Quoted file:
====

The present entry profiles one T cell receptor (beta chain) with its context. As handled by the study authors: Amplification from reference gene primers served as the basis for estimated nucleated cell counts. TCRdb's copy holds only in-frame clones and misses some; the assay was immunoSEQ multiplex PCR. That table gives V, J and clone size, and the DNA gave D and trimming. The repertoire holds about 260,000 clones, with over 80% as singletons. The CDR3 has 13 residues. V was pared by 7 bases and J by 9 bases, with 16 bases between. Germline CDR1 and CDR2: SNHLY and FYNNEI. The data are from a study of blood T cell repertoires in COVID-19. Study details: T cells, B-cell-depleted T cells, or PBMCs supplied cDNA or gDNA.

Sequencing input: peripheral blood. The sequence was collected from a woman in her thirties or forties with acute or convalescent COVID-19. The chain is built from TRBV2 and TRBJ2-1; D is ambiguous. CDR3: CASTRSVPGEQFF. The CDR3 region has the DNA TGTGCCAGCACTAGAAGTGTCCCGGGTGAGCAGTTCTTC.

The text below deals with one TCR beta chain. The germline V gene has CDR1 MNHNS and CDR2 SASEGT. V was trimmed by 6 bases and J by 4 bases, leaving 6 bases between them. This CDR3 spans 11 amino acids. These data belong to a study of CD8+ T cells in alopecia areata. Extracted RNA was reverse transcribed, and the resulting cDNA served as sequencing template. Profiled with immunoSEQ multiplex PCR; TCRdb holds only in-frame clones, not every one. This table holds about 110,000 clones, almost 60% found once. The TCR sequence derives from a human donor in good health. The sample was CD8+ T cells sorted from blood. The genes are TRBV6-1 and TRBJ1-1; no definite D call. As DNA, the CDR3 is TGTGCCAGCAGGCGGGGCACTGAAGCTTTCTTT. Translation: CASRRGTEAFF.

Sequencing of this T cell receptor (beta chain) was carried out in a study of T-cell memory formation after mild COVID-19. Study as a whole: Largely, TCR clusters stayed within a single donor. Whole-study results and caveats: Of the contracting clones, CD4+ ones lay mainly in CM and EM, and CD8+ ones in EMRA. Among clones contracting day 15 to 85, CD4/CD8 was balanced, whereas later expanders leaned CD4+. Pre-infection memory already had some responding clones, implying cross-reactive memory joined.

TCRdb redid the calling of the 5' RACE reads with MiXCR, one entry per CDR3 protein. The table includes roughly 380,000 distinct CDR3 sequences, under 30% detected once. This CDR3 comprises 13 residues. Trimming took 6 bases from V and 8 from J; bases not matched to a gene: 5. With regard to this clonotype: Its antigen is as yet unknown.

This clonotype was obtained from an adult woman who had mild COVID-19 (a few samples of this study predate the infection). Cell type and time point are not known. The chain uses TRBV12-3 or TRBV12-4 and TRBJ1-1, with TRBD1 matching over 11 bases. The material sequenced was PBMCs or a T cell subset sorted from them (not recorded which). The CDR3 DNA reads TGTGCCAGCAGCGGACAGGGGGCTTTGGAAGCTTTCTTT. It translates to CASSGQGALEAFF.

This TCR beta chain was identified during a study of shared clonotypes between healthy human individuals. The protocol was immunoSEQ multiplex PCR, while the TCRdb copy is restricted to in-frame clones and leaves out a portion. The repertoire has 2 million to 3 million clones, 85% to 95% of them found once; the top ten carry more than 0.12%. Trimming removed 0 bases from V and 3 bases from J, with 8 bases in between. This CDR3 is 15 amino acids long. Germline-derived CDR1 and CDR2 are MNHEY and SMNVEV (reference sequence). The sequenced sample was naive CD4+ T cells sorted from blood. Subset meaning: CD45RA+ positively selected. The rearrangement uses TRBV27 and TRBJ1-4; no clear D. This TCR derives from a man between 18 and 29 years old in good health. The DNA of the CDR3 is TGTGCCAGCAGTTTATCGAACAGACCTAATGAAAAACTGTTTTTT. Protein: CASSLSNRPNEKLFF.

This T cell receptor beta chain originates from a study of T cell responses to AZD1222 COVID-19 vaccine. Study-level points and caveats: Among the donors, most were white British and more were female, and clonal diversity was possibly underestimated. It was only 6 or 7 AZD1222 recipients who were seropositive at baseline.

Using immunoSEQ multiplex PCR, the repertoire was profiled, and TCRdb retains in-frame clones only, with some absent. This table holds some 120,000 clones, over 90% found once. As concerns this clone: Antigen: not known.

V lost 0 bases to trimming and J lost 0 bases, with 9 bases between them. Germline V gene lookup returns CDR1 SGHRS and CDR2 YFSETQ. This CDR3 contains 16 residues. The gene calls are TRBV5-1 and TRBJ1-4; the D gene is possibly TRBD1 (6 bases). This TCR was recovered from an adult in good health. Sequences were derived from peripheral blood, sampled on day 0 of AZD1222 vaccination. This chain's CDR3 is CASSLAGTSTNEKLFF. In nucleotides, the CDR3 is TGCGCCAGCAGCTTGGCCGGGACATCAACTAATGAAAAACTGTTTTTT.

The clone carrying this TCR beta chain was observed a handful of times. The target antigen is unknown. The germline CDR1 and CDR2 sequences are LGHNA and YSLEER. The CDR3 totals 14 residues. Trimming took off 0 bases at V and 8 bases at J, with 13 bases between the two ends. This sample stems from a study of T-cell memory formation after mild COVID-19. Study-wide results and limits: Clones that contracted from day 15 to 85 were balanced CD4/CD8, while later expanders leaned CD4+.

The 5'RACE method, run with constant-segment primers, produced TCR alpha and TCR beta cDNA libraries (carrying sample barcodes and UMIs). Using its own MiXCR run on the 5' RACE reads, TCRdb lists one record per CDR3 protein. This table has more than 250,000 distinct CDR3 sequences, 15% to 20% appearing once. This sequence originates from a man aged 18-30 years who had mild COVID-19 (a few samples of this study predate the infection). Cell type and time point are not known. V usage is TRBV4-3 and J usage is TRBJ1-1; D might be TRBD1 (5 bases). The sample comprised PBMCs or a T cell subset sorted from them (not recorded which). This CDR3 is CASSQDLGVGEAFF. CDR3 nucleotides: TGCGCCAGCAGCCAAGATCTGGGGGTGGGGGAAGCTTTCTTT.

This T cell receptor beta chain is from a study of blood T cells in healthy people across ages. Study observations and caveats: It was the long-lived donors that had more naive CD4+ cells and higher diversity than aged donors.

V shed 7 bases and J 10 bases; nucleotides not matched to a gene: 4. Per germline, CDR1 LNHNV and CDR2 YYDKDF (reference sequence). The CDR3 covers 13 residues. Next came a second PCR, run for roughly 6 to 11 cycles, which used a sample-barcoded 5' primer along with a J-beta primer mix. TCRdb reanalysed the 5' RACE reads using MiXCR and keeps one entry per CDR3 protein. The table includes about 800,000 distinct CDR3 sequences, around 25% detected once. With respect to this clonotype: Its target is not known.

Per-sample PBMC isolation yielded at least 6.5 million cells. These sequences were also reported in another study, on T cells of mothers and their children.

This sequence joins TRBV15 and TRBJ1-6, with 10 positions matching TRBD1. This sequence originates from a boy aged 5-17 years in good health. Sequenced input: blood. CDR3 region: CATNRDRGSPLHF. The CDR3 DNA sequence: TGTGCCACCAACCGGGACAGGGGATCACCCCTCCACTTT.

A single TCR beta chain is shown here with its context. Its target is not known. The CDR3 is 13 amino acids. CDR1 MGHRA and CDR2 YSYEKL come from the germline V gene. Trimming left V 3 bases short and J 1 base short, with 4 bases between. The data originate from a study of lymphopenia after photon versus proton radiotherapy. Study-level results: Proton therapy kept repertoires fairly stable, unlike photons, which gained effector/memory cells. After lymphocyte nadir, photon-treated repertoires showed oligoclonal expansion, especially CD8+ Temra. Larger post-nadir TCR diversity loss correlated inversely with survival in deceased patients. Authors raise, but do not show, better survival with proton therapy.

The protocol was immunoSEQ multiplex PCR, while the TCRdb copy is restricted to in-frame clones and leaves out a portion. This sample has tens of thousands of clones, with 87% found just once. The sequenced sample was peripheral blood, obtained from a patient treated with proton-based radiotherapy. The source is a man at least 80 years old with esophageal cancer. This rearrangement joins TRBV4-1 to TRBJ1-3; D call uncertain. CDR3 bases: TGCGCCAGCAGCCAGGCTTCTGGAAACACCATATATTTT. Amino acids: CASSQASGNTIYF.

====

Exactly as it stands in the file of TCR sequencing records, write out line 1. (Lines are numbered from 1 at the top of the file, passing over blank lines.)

The present entry profiles one T cell receptor (beta chain) with its context. As handled by the study authors: Amplification from reference gene primers served as the basis for estimated nucleated cell counts. TCRdb's copy holds only in-frame clones and misses some; the assay was immunoSEQ multiplex PCR. That table gives V, J and clone size, and the DNA gave D and trimming. The repertoire holds about 260,000 clones, with over 80% as singletons. The CDR3 has 13 residues. V was pared by 7 bases and J by 9 bases, with 16 bases between. Germline CDR1 and CDR2: SNHLY and FYNNEI. The data are from a study of blood T cell repertoires in COVID-19. Study details: T cells, B-cell-depleted T cells, or PBMCs supplied cDNA or gDNA.